The Part They Hedge Around

People love to talk transition, but what happens when our lives move beyond that?

When I came out and started transitioning, I had to be out. I passed well enough to not be out automatically, but most of my life revolved around transitioning. People would ask me how I was and the responses were all dysphoria, treatments, lasers, new experiences. I’m bad at small talk. I was, as I think of it now, talking trans.

Talking trans is basically when you end up speaking solely about transgender issues or twisting any given topic solely around a transgender perspective. It’s important to do this: there’s a lot to process. It’s a big topic. There’s a lot there worthy of scrutiny and reflection. It’s also our lives, just as some folks just talk queer or catholic. People dwell on looming things in their lives. Transgender brings a lot of looming things into a person’s life, so we talk trans.

A while ago, I mentioned how there seemed to be a basic exchange that transgender folks had as a greeting: name, rank and serial number. That included simple things like name and pronouns (something we should probably all do anyway), but also things like medical records and social transitional state. Some of this rises from the support culture we’ve developed to help each other, and when you’re seeing how much support a person needs it’s helpful to know where they’re at.

"IT’S SAFE TO ASSUME THAT WE ALL EVENTUALLY REACH A SPACE WHERE WE DON’T NEED OR WANT SUPPORT IN THAT WAY ANYMORE."

It’s safe to assume that we all eventually reach a space where we don’t need or want support in that way anymore. I’ve written a few times that I’m noticing myself moving away from that context and into a more settled space with regards to gender. I want support, but not for my gender or transition.

With this in mind, I contacted a local domestic abuse charity to help me process some of the abuse I suffered at the hands of my ex wife. I didn’t mention gender; I don’t have to, for a start. My documents are all changed over and I’m confident in my presentation. There are certain aspects of the abuse that might be more easily shared if I do bring gender up, but it’s not really necessary until it is.I don’t have a problem bringing it up, I just don’t want to until it becomes relevant.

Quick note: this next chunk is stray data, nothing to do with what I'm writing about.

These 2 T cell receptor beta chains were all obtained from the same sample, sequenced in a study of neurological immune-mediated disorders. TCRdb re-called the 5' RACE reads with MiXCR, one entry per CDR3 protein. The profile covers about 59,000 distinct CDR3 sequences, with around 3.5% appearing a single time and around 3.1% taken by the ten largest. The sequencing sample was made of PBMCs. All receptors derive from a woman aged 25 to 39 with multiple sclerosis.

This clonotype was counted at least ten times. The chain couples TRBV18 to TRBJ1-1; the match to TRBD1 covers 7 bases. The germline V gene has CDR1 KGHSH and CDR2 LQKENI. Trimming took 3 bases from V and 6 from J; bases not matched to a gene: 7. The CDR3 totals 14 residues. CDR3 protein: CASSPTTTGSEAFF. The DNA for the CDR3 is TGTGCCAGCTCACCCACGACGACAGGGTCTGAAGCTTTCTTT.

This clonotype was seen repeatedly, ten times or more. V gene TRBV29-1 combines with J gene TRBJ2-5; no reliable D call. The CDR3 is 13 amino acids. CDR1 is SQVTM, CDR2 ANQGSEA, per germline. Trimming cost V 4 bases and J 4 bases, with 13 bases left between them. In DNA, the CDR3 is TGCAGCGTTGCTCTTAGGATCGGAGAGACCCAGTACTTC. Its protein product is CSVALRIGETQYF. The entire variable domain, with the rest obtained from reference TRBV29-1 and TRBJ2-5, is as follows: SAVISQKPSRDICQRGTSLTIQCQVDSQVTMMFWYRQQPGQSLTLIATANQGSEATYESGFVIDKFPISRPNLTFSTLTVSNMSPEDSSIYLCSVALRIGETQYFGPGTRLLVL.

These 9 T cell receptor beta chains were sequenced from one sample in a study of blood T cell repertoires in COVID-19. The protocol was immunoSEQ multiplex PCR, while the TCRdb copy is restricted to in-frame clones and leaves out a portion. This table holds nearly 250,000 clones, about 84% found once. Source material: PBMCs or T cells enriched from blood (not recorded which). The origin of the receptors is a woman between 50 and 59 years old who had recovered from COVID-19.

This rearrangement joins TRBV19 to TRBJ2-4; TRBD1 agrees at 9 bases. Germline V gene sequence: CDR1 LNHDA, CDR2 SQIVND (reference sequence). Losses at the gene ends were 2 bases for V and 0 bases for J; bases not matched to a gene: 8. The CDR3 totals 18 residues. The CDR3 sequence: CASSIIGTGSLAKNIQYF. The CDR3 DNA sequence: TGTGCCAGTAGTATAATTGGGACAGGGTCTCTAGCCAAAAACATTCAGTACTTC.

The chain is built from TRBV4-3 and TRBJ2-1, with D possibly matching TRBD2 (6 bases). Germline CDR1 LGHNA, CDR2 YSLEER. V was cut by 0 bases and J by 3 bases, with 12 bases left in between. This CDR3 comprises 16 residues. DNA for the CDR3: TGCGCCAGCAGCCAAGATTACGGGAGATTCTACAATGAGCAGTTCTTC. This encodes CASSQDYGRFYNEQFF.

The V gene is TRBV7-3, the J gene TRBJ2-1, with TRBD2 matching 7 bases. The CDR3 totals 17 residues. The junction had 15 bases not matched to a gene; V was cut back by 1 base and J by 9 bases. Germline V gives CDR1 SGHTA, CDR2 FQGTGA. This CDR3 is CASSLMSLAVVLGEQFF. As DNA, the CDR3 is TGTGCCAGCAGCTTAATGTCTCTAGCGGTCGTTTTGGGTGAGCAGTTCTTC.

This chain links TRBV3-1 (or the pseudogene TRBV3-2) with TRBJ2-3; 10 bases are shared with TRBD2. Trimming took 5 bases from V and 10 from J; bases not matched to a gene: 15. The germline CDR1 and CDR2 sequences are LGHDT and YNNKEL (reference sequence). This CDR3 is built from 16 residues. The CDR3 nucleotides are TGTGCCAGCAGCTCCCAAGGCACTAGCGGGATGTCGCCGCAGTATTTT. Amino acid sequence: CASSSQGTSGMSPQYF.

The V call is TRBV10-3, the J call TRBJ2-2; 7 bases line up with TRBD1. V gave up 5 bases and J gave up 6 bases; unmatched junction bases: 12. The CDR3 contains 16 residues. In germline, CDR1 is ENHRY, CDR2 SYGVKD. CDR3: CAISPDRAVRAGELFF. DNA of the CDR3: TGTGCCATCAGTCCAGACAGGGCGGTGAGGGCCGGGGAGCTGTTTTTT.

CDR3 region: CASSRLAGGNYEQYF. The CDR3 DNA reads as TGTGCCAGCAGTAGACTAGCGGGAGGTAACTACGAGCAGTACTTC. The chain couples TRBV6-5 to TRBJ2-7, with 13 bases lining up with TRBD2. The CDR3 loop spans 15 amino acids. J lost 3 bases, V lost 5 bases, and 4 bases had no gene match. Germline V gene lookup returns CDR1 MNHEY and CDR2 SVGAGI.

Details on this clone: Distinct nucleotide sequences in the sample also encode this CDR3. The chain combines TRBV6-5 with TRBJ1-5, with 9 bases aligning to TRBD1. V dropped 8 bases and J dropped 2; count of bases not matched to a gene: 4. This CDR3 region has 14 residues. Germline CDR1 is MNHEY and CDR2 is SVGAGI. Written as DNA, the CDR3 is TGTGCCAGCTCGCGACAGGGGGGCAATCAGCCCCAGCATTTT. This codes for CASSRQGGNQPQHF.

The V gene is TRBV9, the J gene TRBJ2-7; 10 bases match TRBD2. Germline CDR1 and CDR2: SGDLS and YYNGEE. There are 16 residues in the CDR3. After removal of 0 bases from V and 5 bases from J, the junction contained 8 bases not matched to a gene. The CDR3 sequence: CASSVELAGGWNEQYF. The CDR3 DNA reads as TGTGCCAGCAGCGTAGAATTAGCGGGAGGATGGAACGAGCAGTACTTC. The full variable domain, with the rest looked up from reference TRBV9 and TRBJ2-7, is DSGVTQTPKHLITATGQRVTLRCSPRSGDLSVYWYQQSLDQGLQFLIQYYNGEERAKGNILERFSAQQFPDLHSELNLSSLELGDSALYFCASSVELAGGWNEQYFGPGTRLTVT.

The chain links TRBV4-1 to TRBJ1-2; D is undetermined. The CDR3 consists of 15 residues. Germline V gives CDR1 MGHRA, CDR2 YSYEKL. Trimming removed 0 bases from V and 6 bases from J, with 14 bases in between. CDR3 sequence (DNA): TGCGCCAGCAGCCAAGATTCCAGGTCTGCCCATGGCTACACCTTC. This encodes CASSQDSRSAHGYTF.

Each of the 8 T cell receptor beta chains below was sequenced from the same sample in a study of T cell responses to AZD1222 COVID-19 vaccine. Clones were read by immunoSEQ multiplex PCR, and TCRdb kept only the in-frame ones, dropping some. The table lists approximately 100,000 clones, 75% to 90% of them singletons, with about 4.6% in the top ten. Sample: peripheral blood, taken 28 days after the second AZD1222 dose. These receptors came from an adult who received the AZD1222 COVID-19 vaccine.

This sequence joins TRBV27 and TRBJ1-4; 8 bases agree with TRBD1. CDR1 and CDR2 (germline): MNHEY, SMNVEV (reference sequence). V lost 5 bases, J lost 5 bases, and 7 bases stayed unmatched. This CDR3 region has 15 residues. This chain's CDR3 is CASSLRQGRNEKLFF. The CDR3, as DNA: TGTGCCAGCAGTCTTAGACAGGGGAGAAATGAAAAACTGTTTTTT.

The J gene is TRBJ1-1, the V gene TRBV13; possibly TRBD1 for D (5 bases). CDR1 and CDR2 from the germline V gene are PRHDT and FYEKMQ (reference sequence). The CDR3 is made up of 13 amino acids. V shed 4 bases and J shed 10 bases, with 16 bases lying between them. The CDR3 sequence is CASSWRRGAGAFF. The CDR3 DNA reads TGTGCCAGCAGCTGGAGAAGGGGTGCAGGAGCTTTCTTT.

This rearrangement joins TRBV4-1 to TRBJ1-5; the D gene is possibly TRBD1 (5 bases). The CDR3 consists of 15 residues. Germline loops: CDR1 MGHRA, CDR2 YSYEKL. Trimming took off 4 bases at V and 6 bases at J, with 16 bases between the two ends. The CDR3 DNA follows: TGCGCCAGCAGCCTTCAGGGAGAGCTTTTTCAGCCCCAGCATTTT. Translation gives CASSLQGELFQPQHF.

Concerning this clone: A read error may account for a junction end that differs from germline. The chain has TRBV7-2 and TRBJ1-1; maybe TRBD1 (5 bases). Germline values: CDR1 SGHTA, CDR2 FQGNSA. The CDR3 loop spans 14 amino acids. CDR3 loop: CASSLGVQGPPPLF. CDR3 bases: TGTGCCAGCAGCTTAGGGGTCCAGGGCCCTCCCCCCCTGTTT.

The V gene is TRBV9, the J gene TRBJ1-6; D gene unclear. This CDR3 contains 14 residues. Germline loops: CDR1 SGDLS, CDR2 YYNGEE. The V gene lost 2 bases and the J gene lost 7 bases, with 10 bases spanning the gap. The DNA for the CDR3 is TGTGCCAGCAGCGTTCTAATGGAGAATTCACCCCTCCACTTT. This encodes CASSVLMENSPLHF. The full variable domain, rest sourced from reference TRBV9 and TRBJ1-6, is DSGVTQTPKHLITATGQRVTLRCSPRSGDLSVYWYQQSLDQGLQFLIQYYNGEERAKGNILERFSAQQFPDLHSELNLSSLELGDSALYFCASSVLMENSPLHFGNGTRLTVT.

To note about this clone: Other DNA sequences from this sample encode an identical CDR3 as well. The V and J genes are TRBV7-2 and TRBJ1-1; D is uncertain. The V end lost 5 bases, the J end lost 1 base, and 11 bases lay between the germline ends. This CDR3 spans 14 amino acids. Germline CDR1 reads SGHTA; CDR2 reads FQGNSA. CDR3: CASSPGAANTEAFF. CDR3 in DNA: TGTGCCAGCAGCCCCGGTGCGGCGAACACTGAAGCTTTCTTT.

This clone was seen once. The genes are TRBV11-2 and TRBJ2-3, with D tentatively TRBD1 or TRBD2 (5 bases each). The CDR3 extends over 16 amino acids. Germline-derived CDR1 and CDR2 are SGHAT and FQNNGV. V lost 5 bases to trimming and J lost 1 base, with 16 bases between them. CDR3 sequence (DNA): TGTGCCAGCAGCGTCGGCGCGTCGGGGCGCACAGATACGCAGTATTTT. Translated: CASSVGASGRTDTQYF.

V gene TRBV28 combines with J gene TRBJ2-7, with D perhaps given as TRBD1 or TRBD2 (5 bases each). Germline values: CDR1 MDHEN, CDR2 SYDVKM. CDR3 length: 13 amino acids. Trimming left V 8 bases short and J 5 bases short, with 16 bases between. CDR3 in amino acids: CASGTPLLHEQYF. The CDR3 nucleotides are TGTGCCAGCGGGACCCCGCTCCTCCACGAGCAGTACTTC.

This was the first time I’ve considered disclosure when contacting a new organisation. It’s also the first time I’ve made an active decision to not disclose. It’s the first time I haven’t really had to. My life is female, my identity documents are female, my world is female. I don’t have to communicate a transitional state if I don’t want to.

Transgender rights include the right of disclosure. I’ve never thought to exercise that right, but it was empowering to just be me without caveats. That I could just ring them and be the recovering abuse victim without having to get into my transgender past was liberating. I’m free of this thing. In a few months, I’ll have tied up all the loose ends and I won’t be tied down by the inconvenience of transition. I won’t have to talk trans.

Naturally, I probably will keep talking trans, but it’s nice to think that it will be on my terms. One friend in early transition is having the frustration of having to disclose everything to everyone because the various agencies and companies she works with aren’t registering her new name properly. All I could tell her is that will go away eventually, but she’s right to feel violated for having to constantly disclose. It’s nobody’s business.

That’s the crucial point: it’s nobody’s business. I’ll talk trans because it’s partially my job to do so. I make my transness public. That’s my choice. That I make it private in other contexts is also my choice. Transgender rights include the right of disclosure.